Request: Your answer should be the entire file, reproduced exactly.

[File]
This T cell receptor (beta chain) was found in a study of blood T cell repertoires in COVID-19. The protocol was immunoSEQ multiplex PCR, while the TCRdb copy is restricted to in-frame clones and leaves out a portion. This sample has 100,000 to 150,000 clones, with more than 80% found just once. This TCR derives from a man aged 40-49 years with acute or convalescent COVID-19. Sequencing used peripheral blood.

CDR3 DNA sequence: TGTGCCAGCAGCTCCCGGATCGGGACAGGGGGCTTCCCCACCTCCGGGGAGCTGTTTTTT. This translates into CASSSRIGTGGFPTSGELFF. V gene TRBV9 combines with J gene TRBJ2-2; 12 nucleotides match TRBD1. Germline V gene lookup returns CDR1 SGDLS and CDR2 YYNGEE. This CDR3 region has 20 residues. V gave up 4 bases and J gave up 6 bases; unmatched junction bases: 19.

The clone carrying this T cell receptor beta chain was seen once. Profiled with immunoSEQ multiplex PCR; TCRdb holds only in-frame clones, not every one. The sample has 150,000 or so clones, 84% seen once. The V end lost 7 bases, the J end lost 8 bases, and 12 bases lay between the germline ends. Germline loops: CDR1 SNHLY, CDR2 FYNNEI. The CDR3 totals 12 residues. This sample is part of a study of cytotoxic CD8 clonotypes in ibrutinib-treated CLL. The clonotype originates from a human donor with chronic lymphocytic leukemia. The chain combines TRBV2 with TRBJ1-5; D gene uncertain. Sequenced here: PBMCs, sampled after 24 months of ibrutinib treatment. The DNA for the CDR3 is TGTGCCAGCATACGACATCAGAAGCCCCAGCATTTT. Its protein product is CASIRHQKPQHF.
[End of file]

This T cell receptor (beta chain) was found in a study of blood T cell repertoires in COVID-19. The protocol was immunoSEQ multiplex PCR, while the TCRdb copy is restricted to in-frame clones and leaves out a portion. This sample has 100,000 to 150,000 clones, with more than 80% found just once. This TCR derives from a man aged 40-49 years with acute or convalescent COVID-19. Sequencing used peripheral blood.

CDR3 DNA sequence: TGTGCCAGCAGCTCCCGGATCGGGACAGGGGGCTTCCCCACCTCCGGGGAGCTGTTTTTT. This translates into CASSSRIGTGGFPTSGELFF. V gene TRBV9 combines with J gene TRBJ2-2; 12 nucleotides match TRBD1. Germline V gene lookup returns CDR1 SGDLS and CDR2 YYNGEE. This CDR3 region has 20 residues. V gave up 4 bases and J gave up 6 bases; unmatched junction bases: 19.

The clone carrying this T cell receptor beta chain was seen once. Profiled with immunoSEQ multiplex PCR; TCRdb holds only in-frame clones, not every one. The sample has 150,000 or so clones, 84% seen once. The V end lost 7 bases, the J end lost 8 bases, and 12 bases lay between the germline ends. Germline loops: CDR1 SNHLY, CDR2 FYNNEI. The CDR3 totals 12 residues. This sample is part of a study of cytotoxic CD8 clonotypes in ibrutinib-treated CLL. The clonotype originates from a human donor with chronic lymphocytic leukemia. The chain combines TRBV2 with TRBJ1-5; D gene uncertain. Sequenced here: PBMCs, sampled after 24 months of ibrutinib treatment. The DNA for the CDR3 is TGTGCCAGCATACGACATCAGAAGCCCCAGCATTTT. Its protein product is CASIRHQKPQHF.